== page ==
The Theory of Mindtime and the Relationships Between Thinking Perspective and the Big Five Personality Traits
Originally Published In
Personality and Individual Differences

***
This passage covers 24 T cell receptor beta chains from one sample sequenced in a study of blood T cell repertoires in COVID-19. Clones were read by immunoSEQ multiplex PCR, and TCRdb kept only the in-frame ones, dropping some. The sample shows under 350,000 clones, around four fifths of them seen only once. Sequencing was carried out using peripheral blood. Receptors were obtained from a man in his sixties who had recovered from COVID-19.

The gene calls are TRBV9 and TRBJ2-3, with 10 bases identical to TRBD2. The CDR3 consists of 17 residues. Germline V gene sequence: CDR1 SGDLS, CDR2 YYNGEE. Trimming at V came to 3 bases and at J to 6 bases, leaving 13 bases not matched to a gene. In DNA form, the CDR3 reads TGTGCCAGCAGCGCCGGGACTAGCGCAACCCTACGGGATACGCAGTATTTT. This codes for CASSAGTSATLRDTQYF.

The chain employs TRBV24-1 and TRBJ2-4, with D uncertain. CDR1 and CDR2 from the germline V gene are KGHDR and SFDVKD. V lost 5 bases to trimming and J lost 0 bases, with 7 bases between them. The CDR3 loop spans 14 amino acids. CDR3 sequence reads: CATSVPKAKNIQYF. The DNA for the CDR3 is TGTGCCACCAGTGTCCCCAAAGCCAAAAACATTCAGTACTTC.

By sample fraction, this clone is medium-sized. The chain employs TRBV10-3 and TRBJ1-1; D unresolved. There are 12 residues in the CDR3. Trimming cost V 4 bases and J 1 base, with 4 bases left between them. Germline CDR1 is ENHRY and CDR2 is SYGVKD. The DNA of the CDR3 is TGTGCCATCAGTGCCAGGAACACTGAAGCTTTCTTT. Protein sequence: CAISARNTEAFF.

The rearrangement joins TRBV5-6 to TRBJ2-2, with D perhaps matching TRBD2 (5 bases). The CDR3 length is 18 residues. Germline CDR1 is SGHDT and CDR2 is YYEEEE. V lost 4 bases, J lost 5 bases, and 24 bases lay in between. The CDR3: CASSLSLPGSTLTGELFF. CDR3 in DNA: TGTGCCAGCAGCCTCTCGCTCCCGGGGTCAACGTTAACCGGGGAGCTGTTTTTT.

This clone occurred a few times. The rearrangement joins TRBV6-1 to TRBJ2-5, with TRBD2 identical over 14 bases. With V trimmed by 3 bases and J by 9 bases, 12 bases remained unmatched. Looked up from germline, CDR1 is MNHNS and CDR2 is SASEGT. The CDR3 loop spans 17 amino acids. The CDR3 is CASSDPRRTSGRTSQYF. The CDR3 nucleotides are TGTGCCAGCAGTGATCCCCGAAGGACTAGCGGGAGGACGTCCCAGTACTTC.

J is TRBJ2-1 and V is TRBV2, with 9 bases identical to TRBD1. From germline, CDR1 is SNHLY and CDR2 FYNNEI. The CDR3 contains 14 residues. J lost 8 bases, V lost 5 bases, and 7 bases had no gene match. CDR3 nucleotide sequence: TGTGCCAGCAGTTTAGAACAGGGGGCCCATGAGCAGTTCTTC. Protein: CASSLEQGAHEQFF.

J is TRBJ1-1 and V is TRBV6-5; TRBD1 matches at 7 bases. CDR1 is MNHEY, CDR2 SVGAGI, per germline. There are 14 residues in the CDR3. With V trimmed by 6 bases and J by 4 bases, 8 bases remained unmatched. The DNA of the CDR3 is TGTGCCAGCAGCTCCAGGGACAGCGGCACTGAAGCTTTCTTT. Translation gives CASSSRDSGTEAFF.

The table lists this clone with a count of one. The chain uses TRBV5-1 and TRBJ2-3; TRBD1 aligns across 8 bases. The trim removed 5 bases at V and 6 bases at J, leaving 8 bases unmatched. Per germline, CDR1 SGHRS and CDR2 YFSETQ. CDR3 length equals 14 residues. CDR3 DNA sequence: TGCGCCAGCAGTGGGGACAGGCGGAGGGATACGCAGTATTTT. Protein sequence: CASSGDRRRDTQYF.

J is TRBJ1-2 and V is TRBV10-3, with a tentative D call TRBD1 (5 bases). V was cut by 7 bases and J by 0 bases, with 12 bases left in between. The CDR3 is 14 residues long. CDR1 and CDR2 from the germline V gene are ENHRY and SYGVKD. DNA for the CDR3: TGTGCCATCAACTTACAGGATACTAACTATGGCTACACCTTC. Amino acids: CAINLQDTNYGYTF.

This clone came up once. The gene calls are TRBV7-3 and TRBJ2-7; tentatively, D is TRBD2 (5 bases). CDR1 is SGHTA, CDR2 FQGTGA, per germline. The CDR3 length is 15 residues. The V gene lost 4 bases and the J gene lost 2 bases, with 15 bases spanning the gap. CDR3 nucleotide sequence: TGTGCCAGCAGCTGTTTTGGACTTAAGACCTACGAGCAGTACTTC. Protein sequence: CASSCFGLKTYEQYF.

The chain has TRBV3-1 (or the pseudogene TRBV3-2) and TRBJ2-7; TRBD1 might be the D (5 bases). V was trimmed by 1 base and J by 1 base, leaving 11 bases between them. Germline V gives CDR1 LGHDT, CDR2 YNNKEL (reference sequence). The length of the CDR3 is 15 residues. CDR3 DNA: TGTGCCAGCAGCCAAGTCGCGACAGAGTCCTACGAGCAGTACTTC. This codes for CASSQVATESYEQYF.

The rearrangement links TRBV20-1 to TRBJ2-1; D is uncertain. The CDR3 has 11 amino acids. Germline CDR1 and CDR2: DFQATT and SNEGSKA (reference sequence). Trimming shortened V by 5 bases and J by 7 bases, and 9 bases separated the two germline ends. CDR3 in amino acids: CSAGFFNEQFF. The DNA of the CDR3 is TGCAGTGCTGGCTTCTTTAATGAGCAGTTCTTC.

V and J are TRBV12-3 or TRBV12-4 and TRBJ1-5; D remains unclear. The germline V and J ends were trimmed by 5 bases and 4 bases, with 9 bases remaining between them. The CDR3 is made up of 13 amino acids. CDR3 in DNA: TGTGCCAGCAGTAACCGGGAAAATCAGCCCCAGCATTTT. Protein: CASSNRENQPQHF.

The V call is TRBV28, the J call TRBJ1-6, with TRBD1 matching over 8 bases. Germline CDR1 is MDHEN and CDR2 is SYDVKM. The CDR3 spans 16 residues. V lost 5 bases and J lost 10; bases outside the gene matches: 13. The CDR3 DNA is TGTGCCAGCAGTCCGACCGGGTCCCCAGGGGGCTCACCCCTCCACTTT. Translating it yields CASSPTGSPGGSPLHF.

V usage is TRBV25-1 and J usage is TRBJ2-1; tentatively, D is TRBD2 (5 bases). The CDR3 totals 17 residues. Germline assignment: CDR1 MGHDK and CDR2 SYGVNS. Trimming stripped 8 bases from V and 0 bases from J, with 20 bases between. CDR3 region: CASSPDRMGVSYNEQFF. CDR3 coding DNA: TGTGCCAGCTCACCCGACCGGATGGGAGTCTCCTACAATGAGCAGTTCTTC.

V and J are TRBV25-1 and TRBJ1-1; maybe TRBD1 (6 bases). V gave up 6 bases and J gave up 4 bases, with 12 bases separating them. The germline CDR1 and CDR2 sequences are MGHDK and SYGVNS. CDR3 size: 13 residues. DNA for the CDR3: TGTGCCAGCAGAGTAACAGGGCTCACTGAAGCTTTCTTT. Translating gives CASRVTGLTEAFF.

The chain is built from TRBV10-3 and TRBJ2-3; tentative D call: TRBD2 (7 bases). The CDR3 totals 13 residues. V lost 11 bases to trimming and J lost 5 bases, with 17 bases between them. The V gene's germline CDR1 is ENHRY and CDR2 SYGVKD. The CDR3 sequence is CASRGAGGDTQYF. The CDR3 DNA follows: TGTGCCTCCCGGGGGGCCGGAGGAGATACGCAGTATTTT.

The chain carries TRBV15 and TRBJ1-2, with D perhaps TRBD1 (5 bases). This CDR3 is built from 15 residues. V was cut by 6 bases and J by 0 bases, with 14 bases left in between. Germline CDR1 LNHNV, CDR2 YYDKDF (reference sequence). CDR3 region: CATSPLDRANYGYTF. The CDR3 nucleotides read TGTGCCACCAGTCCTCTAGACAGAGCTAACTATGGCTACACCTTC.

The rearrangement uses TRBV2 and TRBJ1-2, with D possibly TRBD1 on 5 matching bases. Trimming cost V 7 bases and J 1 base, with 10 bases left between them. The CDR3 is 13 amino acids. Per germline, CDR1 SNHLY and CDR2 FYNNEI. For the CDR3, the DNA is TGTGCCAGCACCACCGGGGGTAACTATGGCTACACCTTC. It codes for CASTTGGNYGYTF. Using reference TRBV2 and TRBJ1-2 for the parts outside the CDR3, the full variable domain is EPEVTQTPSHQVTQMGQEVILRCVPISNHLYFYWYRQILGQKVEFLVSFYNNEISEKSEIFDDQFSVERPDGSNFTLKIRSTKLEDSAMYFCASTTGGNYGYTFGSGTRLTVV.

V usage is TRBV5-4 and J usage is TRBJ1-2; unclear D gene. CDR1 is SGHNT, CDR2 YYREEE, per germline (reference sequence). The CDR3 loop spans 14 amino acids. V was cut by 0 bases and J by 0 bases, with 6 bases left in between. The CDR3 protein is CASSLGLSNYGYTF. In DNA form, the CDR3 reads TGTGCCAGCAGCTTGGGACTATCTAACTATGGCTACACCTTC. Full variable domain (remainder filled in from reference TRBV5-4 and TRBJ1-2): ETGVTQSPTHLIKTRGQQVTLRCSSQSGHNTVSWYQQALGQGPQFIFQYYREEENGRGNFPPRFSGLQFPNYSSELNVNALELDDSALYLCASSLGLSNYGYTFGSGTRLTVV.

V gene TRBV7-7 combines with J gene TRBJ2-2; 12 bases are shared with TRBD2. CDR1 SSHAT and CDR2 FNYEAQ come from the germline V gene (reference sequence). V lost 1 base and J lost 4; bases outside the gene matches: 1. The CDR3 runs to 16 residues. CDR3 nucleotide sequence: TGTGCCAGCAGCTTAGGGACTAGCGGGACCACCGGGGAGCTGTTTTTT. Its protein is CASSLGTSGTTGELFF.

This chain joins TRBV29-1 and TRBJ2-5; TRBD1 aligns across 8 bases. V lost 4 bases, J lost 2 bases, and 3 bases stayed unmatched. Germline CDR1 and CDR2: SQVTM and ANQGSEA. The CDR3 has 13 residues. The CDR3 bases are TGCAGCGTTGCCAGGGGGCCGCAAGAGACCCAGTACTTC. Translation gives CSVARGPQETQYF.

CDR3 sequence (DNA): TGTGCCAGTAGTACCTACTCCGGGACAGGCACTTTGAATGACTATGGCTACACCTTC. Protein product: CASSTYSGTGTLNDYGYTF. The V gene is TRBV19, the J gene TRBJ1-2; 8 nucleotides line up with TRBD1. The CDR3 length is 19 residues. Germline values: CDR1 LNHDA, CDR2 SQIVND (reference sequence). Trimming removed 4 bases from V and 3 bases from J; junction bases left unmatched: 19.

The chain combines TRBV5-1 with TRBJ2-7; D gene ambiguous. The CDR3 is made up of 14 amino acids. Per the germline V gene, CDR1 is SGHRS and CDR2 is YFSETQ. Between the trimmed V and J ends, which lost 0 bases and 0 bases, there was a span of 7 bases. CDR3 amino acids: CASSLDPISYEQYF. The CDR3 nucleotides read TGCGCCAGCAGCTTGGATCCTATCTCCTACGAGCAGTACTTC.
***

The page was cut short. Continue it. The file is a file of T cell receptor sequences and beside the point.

This manuscript introduces a theory of individual differences based on the arguably unique ability of human beings to engage in mental time travel (Suddendorf & Corballis, 1997). The Theory of MindTime posits that the ability to engage in mental time travel gave rise to the development of three distinct patterns of thinking: Past thinking, Future thinking, and Present thinking, and that measurable individual differences exist in the extent to which each of the three thinking perspectives are utilized. In this manuscript, we present an overview of the theory and examine the construct validity of a three-dimensional measure of thinking based on the theory by examining relationships between scores on this measure with scores on Costa & McCrae’s (1992) Five-Factor Inventory (FFI). Data were collected from 819 undergraduate students (59.6% female; 83.3% Caucasian). In general, the results supported our hypotheses that Future, Past, and Present thinking would differentially relate to scores on subscales of the FFI.